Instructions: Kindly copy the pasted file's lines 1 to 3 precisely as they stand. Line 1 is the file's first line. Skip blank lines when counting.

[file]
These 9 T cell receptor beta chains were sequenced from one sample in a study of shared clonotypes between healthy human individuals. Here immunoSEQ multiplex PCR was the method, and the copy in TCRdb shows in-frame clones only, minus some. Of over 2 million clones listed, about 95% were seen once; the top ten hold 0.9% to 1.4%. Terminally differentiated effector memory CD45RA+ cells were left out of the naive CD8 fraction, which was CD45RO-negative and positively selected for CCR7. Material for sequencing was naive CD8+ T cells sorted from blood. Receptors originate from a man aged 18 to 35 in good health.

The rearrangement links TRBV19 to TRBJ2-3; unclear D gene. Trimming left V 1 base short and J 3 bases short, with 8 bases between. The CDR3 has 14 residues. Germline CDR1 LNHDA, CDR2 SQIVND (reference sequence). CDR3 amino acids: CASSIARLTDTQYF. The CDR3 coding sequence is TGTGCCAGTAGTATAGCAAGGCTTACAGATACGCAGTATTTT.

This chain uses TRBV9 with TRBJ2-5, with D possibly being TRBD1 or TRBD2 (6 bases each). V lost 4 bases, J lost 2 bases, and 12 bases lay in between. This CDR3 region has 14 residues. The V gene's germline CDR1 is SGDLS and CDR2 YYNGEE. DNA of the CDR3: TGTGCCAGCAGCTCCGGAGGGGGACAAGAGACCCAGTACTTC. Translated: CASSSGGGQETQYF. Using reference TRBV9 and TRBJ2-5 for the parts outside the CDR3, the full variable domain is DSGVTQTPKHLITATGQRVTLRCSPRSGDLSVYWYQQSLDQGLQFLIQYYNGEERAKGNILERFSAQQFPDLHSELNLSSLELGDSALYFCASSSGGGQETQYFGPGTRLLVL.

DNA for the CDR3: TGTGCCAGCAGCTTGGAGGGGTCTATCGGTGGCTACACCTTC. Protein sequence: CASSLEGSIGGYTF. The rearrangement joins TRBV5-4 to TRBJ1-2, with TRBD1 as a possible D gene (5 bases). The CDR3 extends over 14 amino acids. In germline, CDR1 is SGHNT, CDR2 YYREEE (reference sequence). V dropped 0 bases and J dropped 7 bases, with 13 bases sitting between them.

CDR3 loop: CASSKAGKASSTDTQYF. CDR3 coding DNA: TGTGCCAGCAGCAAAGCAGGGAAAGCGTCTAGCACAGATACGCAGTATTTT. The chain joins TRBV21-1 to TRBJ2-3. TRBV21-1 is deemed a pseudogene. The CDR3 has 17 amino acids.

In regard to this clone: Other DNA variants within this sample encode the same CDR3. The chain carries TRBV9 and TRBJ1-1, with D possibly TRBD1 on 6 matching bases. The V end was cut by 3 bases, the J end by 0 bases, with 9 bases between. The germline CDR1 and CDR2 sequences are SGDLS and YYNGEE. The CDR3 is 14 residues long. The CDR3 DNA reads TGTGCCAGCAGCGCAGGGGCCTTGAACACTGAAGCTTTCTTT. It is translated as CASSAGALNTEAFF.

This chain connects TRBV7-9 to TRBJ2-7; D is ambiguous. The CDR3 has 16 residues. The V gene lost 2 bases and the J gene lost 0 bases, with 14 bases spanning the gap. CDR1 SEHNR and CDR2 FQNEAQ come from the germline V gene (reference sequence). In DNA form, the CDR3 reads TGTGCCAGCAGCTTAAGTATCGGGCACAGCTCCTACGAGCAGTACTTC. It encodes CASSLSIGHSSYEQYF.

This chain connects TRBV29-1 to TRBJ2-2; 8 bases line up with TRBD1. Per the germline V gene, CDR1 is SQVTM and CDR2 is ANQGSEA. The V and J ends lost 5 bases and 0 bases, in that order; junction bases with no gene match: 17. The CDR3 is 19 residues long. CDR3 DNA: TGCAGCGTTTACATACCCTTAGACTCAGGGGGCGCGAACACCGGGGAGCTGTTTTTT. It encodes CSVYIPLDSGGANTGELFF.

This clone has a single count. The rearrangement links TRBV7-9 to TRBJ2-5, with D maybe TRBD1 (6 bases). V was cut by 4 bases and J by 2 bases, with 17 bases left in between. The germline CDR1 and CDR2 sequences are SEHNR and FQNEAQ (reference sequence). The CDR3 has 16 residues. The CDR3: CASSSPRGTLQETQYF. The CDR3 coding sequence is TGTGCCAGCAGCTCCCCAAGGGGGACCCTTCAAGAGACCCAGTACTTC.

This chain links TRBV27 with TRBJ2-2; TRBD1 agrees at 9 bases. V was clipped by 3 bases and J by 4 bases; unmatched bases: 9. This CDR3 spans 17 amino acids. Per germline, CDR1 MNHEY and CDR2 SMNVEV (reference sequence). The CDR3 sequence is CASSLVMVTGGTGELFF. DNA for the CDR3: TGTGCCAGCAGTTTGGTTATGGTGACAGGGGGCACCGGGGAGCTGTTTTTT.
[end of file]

These 9 T cell receptor beta chains were sequenced from one sample in a study of shared clonotypes between healthy human individuals. Here immunoSEQ multiplex PCR was the method, and the copy in TCRdb shows in-frame clones only, minus some. Of over 2 million clones listed, about 95% were seen once; the top ten hold 0.9% to 1.4%. Terminally differentiated effector memory CD45RA+ cells were left out of the naive CD8 fraction, which was CD45RO-negative and positively selected for CCR7. Material for sequencing was naive CD8+ T cells sorted from blood. Receptors originate from a man aged 18 to 35 in good health.

The rearrangement links TRBV19 to TRBJ2-3; unclear D gene. Trimming left V 1 base short and J 3 bases short, with 8 bases between. The CDR3 has 14 residues. Germline CDR1 LNHDA, CDR2 SQIVND (reference sequence). CDR3 amino acids: CASSIARLTDTQYF. The CDR3 coding sequence is TGTGCCAGTAGTATAGCAAGGCTTACAGATACGCAGTATTTT.

This chain uses TRBV9 with TRBJ2-5, with D possibly being TRBD1 or TRBD2 (6 bases each). V lost 4 bases, J lost 2 bases, and 12 bases lay in between. This CDR3 region has 14 residues. The V gene's germline CDR1 is SGDLS and CDR2 YYNGEE. DNA of the CDR3: TGTGCCAGCAGCTCCGGAGGGGGACAAGAGACCCAGTACTTC. Translated: CASSSGGGQETQYF. Using reference TRBV9 and TRBJ2-5 for the parts outside the CDR3, the full variable domain is DSGVTQTPKHLITATGQRVTLRCSPRSGDLSVYWYQQSLDQGLQFLIQYYNGEERAKGNILERFSAQQFPDLHSELNLSSLELGDSALYFCASSSGGGQETQYFGPGTRLLVL.